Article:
Funkadelic - The Electric Spanking of War Babies (1981)

Posted by Amelia Swhizzagers On 7:21 AM

A superb album, with the newer, younger funk lineup (Blackbyrd McKnight, Ron Dunbar, Ron Ford, Donnie Sterling, Lige Curry, etc). This was originally scheduled to be a double album, with tracks like "Atomic Dog" and "I Angle" on it, but Warner Bros. vetoed that idea. It's tough to imagine it being stretched out that far, because the album is a very diffuse collection of styles, which might have been hard to swallow with many more songs. Instead, it's a great selection of ideas and new artists, with every track bringing its own surprises. "Electric Spanking..." is a Junie extravaganza, with Michael Hampton doing the guitar intro. Another dance track in the vein of "Knee Deep", this one examines the baby boomer generation and the things they've seen. "Electro-Cuties" is a clever, pun-filled song playing on electromagnetism and sexual attraction. Great bass playing by Jimmie Ali here. "Funk Gets Stronger I" has a great rhythm guitar line set up by future Zapp frontman Roger Troutman. It also features a nice, dirty horn riff and some great singing. It's just a very funky track, with great interplay between the guitar and basslines. "Brettino's Bounce" is a fun percussion instrumental, unique amongst Funkadelic songs. Better yet, it fits perfectly in the flow of songs, much the same way "Nappy Dugout" does on Cosmic Slop. "Funk Gets Stronger II" is a rollicking, powerful funk free-for-all. New Funkadelic Sly Stone teams up with Eddie Hazel to put together a track that wouldn't be out of place on an early Funkadelic album. George is having a great time doing his rap here, and Sly shines lyrically and musically, singing in a raspy, funky whisper. The same dirty horn riff on the first version of this song pops up again here. A snippet of the Beatles' "She Loves You" can be heard at the end of the song, sung by Funkadelic. "Shockwaves" is a bizarre reggae-funk composition by new guitar hero Blackbyrd McKnight and late-period P.Funk contributor Ron Dunbar, again with funny lyrics to back up the music. That slides into a soul-dance number, "Oh, I" that features great singing. The Funkadelic story ends with the immortal "Icka Prick", a song every bit as nasty and funny as "Mommy, What's A Funkadelic", the first song on the first album. "Icka Prick" features an unforgettable, hilariously obscene rap by George Clinton, backed by another great Hampton lick and some excellent backup singing. Similar in nature to Blowfly's outrageousness, it was certainly a pre-cursor to hardcore hip-hop's nastiness, but with a much better sense of humor. 'You ain't seen obscene yet!'...'...doing pushups with his clit'... 'graffilthy! Suck my mind!'...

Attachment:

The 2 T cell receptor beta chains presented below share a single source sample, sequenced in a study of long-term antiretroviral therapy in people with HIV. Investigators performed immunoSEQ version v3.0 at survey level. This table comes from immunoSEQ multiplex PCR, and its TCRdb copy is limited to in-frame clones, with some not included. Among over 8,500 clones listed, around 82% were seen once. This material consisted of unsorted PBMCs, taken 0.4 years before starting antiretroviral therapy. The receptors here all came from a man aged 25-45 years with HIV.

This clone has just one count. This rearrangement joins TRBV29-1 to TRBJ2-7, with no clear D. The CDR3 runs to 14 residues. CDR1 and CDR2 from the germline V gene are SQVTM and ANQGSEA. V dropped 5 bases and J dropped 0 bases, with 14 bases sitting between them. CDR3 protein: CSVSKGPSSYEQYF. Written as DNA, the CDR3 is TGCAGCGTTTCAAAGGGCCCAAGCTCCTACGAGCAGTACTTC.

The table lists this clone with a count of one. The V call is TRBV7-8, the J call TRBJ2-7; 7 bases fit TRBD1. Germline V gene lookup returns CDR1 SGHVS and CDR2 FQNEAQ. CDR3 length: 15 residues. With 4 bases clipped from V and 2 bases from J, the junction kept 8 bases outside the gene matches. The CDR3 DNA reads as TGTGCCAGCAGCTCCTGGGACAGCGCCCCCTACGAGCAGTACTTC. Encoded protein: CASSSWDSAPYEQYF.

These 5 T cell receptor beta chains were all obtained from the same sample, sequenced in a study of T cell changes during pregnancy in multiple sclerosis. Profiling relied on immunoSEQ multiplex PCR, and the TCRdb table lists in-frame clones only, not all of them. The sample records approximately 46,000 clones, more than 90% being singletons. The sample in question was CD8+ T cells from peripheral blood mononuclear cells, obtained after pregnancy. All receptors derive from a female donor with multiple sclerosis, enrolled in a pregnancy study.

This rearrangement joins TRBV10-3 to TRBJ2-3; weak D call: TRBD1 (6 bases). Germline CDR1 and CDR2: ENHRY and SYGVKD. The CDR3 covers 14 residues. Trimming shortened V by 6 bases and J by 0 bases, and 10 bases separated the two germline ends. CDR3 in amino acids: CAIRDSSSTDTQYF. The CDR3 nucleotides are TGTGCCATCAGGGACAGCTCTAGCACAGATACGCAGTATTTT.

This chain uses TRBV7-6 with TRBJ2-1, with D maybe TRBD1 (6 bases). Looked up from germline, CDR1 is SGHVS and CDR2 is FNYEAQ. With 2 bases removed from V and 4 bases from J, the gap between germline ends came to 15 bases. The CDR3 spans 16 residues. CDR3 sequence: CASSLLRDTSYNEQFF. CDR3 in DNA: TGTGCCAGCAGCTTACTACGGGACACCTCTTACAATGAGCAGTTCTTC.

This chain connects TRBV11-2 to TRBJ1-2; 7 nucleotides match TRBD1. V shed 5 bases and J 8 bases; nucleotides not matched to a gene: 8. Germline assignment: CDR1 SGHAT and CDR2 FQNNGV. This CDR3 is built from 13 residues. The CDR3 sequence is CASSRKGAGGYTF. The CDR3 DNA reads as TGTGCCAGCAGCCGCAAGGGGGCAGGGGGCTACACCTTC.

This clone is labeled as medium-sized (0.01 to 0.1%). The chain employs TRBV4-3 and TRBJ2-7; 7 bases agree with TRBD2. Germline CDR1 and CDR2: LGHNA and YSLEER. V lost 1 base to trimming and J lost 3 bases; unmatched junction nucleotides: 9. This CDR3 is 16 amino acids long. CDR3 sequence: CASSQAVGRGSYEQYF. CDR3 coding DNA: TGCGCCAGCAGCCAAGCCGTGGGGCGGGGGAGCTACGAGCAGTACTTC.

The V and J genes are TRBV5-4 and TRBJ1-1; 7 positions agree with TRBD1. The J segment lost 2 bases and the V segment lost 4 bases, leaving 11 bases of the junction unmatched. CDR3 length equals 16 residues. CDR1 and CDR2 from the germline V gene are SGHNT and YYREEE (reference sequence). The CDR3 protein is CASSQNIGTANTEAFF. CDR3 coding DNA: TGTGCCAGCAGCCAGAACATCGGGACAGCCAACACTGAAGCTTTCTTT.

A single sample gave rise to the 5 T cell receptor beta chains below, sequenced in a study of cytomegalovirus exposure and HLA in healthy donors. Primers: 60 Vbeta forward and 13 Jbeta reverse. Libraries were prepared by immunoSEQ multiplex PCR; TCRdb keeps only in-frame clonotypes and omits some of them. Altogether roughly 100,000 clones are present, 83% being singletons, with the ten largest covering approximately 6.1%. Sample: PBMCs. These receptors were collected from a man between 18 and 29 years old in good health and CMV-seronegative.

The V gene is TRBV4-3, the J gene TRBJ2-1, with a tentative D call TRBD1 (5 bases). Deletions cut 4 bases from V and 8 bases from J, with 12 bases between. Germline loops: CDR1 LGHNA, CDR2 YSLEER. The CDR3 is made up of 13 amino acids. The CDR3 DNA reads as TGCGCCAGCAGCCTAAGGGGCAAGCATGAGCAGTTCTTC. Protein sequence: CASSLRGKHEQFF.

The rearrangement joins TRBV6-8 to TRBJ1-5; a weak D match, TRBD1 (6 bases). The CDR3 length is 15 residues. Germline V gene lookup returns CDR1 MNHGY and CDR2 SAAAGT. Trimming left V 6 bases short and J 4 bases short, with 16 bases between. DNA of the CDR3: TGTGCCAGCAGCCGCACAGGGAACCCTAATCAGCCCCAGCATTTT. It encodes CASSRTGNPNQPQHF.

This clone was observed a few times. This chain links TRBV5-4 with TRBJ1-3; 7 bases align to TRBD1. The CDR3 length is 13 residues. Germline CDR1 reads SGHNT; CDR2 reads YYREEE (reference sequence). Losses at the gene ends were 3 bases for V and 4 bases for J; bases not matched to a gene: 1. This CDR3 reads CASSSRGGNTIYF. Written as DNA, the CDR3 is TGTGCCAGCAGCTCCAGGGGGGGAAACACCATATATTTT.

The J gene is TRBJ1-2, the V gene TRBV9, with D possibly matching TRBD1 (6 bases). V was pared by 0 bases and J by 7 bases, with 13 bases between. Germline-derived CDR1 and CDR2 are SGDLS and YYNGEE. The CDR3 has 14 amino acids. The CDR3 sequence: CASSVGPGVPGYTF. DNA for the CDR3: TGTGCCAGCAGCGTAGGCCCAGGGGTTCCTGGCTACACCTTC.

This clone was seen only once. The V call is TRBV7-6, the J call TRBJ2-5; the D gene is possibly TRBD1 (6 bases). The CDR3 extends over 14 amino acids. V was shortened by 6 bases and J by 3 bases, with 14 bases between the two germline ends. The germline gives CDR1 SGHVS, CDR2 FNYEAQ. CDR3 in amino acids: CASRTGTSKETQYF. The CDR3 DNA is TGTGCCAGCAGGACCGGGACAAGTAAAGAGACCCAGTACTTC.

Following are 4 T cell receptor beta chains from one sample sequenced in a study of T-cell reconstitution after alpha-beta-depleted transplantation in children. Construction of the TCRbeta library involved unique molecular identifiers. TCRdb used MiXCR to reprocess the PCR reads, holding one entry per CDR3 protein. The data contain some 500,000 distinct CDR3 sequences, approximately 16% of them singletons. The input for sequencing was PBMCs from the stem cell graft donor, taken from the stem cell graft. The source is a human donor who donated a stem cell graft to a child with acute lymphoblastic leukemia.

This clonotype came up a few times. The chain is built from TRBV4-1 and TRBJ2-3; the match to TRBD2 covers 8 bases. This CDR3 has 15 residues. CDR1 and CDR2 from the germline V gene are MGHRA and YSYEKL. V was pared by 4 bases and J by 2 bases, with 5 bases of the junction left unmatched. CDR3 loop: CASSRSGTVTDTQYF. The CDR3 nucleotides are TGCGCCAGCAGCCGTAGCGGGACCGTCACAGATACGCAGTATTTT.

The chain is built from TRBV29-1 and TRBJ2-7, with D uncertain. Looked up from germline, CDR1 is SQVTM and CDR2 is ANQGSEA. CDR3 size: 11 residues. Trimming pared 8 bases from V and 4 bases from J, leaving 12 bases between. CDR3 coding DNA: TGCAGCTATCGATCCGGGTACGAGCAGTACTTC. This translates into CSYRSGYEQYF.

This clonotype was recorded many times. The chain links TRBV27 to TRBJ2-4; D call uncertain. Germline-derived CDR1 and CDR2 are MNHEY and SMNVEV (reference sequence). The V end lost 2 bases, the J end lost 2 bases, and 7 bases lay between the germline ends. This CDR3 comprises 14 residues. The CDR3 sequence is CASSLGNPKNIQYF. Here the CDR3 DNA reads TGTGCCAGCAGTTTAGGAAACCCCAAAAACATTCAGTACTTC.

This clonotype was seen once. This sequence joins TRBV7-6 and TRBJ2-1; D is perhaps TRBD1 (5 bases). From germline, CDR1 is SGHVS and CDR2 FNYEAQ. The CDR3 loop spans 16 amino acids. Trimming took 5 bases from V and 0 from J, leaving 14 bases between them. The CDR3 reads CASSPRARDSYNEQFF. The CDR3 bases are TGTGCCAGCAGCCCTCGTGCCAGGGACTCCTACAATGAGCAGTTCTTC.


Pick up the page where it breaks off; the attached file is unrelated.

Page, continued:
The album overcomes the absence of Bernie Worrell with great performances by the young musicians. The material is fresh and fun, and lots of it is reminiscient of earlier Funkadelic material without being derivative. The album succeeds because Clinton isn't trying to milk a formula here; instead, he's allowing people to do their own thing. At its best, Funkadelic was a lab for musical experimentation, and it's alive and well on their final release.
1. Electric Spanking Of War Babies
2. Electro-Cuties
3. Funk Gets Stronger (Part 1)
4. Brettino's Bounce
5. Funk Gets Stronger-She Loves You
6. Shockwaves
7. Oh, I
8. Icka Prick

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